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  • Writer's picturePenn FTD Center

The Predictive Genetic Counseling Experience

During our Familial FTD/ALS Conference in 2021, we were joined by two individuals, Daniel and Diana, who shared their experiences with predictive genetic testing. While neither Daniel nor Diana had symptoms, both had known genetic forms of FTD and/or ALS in their families and sought testing to understand their own risk of disease. Predictive genetic testing is available in such cases to look for an inherited gene mutation in asymptomatic individuals.   

  

Neither person was aware that neurodegenerative diseases ran in their family until their parent was diagnosed. Despite having multiple family members with neurodegenerative diseases, Daniel said that doctors had not given any indication that they might be linked until he learned of his father’s genetic status (positive for a C9orf72 repeat expansion) after his death. Diana was similarly unaware before her mother’s diagnosis (positive for a GRN mutation), citing a stigma around mental health for the lack of discussion in her family.   

  

Despite learning that his father’s status put him at familial risk, it didn’t really sink in for Daniel. On the other hand, Diana described her experience as being caught in a tidal wave. She was in shock after learning of her mother’s genetic status, experiencing a total role-reversal as she took over care for her mother, and felt as if new uncertainties kept arising.  

  

Both Daniel and Diana wanted to learn their status, both noting that family planning played a role. Diana also started experiencing panic, wondering if small things like forgetting a word were innocuous or the beginning signs of disease and wanted to ease her uncertainty. However, Diana knew she had work to do in therapy before she was ready to learn this information. In fact, not everyone chooses to find out; Diana’s sibling has chosen not to find out their status for now.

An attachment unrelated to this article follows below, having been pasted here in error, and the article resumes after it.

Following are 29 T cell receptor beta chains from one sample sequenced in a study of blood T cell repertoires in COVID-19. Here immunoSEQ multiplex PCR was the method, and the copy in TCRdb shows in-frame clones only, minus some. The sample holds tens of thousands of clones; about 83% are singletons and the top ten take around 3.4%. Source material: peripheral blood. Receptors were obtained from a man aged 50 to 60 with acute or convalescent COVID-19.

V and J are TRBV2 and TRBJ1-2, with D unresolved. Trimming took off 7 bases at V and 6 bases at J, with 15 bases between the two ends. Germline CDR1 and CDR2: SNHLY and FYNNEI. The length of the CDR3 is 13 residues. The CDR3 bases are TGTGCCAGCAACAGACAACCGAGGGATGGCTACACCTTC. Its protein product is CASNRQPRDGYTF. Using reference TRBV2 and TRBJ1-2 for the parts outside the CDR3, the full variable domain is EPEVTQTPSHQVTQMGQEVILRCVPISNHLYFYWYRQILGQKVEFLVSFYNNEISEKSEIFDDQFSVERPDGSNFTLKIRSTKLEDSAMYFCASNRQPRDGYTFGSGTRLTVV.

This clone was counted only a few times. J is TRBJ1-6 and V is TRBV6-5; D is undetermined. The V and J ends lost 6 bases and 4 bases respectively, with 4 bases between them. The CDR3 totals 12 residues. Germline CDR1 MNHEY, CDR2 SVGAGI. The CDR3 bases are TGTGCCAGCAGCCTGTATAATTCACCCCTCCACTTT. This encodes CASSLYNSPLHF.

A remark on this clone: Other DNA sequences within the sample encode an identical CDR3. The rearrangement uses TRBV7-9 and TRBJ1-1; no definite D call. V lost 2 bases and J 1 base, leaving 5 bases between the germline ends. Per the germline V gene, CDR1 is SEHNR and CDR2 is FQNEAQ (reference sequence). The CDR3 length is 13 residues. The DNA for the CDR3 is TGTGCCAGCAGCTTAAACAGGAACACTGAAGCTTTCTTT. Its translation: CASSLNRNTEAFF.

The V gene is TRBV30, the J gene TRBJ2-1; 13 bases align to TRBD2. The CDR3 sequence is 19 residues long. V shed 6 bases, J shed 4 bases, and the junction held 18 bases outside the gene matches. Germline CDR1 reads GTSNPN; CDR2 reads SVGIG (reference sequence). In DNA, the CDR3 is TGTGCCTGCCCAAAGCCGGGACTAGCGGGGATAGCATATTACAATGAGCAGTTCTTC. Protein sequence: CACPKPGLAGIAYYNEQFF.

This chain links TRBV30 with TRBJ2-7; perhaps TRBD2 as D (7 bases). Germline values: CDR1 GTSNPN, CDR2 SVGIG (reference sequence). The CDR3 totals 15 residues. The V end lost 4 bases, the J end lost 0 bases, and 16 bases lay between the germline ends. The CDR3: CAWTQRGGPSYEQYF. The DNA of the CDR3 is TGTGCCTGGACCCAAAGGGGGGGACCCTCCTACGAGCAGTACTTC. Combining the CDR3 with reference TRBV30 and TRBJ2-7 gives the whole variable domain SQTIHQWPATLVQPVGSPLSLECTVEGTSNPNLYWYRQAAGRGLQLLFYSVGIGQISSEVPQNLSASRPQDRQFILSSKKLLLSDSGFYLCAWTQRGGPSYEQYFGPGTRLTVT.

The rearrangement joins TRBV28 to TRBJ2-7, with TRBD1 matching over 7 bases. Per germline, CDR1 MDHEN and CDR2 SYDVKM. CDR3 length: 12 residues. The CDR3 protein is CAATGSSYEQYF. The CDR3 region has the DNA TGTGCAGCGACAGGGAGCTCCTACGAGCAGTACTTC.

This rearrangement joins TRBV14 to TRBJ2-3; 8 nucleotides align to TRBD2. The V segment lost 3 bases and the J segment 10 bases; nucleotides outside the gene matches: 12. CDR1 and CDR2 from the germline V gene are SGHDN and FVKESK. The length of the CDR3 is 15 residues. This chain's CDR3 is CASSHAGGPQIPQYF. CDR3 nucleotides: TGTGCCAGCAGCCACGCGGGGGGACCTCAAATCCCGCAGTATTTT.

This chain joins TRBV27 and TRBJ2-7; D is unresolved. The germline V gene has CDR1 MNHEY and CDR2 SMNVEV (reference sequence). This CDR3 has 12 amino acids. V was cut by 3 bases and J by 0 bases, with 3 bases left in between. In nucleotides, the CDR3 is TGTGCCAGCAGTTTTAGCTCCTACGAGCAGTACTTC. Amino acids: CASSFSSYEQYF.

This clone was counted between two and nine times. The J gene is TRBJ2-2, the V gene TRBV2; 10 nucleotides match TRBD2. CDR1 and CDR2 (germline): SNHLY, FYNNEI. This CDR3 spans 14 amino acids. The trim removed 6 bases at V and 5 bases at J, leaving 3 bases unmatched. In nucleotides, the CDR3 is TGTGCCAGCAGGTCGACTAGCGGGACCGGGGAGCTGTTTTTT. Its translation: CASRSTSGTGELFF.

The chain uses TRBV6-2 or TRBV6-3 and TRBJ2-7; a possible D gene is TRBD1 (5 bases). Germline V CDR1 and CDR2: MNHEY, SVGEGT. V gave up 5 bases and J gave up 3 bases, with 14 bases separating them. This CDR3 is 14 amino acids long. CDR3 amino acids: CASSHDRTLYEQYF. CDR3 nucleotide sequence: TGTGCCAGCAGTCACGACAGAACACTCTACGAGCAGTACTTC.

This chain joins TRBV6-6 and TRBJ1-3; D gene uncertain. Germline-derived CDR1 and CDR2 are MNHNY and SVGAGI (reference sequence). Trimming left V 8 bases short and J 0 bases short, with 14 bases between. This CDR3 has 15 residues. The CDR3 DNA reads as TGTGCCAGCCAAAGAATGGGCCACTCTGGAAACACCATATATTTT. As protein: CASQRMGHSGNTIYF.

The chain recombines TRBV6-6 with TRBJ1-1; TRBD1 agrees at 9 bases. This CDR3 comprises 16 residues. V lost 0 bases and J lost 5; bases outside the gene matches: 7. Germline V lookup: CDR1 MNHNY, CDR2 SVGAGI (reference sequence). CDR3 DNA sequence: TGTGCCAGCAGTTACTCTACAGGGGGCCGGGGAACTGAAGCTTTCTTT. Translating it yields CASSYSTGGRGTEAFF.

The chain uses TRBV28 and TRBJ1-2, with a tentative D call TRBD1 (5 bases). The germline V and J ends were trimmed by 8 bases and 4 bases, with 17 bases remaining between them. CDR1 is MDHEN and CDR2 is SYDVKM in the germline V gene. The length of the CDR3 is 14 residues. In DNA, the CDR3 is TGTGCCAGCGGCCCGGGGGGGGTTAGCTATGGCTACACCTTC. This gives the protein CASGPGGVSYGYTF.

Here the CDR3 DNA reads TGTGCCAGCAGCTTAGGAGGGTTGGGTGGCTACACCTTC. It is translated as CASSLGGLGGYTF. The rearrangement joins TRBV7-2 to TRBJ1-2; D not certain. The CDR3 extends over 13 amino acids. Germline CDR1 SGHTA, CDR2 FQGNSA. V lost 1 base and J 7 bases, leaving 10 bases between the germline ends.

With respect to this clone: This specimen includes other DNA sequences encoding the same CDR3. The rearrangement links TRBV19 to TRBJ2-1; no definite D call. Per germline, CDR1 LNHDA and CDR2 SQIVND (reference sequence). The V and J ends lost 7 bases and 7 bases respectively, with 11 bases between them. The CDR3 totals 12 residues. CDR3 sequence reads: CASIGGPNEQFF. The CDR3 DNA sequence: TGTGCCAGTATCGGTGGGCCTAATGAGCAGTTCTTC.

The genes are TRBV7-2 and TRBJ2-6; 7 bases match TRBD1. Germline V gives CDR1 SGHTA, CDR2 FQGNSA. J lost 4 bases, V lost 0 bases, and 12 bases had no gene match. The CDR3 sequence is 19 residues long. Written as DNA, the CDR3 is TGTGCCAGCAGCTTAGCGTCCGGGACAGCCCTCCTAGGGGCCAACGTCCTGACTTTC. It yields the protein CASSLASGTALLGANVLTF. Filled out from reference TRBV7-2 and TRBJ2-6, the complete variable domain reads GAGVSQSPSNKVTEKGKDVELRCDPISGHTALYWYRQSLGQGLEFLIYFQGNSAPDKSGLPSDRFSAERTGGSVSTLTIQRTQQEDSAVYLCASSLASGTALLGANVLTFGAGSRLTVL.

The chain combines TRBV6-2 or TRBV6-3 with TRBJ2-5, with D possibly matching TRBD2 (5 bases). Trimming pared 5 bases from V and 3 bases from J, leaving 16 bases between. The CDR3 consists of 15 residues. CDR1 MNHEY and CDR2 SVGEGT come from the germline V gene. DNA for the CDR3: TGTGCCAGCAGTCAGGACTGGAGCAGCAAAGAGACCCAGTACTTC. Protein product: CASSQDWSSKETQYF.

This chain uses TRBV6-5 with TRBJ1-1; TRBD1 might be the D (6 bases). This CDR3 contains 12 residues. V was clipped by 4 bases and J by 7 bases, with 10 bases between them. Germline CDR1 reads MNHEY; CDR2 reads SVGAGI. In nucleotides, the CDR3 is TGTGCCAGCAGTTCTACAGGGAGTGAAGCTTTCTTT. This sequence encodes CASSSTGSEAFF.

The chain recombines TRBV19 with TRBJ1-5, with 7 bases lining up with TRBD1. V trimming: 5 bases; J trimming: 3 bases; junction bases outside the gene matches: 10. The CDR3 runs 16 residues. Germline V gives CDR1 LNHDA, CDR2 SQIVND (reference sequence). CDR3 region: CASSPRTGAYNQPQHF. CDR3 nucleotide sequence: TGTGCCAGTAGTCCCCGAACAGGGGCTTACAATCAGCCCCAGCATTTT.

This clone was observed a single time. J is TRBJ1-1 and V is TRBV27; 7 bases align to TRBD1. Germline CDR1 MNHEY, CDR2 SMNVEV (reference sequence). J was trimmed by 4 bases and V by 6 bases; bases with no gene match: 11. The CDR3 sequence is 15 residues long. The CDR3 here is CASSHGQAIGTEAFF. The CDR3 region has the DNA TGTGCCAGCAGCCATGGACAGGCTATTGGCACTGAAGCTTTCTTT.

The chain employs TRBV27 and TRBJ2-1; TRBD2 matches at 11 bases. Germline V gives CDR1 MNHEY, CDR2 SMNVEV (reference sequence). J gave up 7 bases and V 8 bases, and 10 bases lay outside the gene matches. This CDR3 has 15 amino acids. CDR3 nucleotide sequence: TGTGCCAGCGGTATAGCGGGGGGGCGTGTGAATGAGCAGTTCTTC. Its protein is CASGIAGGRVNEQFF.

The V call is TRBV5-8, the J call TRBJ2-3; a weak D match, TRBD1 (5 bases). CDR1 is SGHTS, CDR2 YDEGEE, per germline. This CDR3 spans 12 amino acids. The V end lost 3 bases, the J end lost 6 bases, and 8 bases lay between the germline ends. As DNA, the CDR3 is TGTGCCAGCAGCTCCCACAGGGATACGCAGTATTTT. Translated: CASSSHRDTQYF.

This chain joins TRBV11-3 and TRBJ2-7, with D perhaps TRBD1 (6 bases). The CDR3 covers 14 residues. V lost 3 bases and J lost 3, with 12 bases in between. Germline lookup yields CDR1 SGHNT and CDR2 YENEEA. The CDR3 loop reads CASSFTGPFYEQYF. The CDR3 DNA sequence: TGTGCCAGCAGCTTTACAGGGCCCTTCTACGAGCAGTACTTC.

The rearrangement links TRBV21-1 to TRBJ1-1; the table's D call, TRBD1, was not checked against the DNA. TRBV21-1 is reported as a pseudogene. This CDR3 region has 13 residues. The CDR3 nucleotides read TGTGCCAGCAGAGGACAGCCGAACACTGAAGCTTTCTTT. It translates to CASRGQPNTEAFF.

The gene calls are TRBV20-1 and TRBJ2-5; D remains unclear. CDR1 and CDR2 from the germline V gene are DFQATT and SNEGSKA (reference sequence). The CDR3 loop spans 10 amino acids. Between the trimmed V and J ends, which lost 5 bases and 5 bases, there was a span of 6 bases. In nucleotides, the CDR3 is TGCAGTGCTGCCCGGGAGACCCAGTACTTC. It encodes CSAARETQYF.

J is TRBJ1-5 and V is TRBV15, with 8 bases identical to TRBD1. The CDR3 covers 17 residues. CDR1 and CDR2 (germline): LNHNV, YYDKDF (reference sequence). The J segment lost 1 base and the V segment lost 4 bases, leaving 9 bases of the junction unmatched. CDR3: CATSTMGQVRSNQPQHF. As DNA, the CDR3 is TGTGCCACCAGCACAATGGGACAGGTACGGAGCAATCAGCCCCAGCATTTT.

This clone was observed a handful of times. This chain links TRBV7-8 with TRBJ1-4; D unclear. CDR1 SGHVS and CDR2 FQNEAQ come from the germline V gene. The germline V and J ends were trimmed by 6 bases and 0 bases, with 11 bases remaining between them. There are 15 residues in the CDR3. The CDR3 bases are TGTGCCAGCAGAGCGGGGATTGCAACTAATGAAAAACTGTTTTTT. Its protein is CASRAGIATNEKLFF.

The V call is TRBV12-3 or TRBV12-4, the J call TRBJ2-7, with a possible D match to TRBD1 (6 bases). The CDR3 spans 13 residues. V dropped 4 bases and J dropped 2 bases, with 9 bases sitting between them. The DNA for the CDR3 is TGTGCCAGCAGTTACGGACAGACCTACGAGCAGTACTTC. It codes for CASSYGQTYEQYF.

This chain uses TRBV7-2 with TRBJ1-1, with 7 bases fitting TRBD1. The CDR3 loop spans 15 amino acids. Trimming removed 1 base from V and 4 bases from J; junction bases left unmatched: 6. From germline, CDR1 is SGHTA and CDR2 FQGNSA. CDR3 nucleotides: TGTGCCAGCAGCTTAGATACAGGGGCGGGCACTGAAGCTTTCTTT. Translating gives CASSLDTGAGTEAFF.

Before testing, Diana sought support from a genetic counselor, friends, and family. She planned to eat a pint of mint chocolate chip ice cream, her favorite, on the day she found out her results, regardless of how they came back. She found comfort in having this decision within her control in the midst of the uncertainty. Diana learned that she was negative for the mutation in her family. She had a fantasy that the result would change her life, but realized that she was, “still the same old me.”    

  

Daniel learned that he tested positive for the family mutation, but feels that his life has changed dramatically in positive way. After learning he may not live as long as he thought, he got more involved in advocacy and awareness for familial ALS, quit a job that he wasn’t passionate about, and started a position at a company working to develop ALS therapeutics. Daniel felt a void of resources after his diagnosis and is dedicating his time to try to affect change for those navigating the ALS world both now and in the future.   

  

Diana described her meeting with a genetic counselor as a true blessing in her life, where she was able to get information at the level she needed. Daniel is grateful that, unlike in generations before, he had the option to get genetic testing. Previously, individuals were blindsided by disease, and unable to plan for the future, but this knowledge gave him the ability to truly capitalize on the time he has.   

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